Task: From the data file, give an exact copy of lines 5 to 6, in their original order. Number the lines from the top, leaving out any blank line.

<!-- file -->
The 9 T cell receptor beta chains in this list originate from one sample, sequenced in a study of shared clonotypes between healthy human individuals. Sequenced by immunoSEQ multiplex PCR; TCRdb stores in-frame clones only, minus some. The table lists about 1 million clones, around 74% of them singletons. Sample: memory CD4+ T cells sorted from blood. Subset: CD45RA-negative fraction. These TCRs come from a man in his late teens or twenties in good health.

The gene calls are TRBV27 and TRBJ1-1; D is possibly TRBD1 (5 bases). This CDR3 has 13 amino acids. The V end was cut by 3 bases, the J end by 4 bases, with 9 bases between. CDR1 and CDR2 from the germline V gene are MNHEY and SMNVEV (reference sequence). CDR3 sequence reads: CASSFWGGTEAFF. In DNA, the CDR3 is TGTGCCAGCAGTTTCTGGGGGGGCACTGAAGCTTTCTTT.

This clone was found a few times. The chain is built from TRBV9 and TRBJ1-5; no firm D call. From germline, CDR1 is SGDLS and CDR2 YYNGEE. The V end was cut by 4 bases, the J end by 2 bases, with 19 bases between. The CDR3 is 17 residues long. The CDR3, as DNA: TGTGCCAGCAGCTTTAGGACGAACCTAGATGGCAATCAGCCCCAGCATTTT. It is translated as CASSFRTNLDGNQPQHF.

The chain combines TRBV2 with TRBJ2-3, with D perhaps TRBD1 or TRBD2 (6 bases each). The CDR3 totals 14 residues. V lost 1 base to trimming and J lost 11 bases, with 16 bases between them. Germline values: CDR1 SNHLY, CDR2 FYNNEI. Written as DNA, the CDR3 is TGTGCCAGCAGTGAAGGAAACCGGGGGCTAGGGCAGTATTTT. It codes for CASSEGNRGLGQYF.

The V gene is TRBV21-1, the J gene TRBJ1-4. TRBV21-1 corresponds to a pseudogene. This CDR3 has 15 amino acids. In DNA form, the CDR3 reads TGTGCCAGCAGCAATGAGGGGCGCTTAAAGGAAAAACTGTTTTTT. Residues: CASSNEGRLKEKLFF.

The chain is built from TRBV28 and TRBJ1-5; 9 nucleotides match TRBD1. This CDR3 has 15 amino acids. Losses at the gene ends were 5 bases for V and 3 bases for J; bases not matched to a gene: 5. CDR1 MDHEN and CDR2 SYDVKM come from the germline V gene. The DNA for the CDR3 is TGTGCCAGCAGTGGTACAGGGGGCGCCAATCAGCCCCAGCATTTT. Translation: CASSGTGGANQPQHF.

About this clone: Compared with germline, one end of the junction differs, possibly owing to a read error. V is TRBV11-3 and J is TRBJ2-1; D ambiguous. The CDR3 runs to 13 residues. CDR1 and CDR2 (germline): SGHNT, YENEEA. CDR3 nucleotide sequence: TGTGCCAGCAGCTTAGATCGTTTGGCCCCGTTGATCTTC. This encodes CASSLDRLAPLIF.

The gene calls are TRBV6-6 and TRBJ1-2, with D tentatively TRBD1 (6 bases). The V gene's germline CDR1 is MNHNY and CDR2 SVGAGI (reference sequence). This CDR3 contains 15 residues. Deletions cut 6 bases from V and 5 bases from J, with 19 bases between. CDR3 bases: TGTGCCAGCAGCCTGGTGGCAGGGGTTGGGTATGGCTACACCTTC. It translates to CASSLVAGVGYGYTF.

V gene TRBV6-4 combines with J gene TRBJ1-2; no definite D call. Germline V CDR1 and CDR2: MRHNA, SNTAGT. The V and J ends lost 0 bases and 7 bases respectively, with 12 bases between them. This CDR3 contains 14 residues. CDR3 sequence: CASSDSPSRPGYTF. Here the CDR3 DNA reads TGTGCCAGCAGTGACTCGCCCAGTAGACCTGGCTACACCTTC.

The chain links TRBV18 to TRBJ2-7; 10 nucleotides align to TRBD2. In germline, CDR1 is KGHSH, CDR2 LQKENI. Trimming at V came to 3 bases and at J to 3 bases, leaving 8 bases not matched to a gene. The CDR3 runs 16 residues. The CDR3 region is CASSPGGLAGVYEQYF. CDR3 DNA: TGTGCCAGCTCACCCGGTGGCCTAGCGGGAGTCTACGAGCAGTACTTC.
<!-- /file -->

The V gene is TRBV21-1, the J gene TRBJ1-4. TRBV21-1 corresponds to a pseudogene. This CDR3 has 15 amino acids. In DNA form, the CDR3 reads TGTGCCAGCAGCAATGAGGGGCGCTTAAAGGAAAAACTGTTTTTT. Residues: CASSNEGRLKEKLFF.

The chain is built from TRBV28 and TRBJ1-5; 9 nucleotides match TRBD1. This CDR3 has 15 amino acids. Losses at the gene ends were 5 bases for V and 3 bases for J; bases not matched to a gene: 5. CDR1 MDHEN and CDR2 SYDVKM come from the germline V gene. The DNA for the CDR3 is TGTGCCAGCAGTGGTACAGGGGGCGCCAATCAGCCCCAGCATTTT. Translation: CASSGTGGANQPQHF.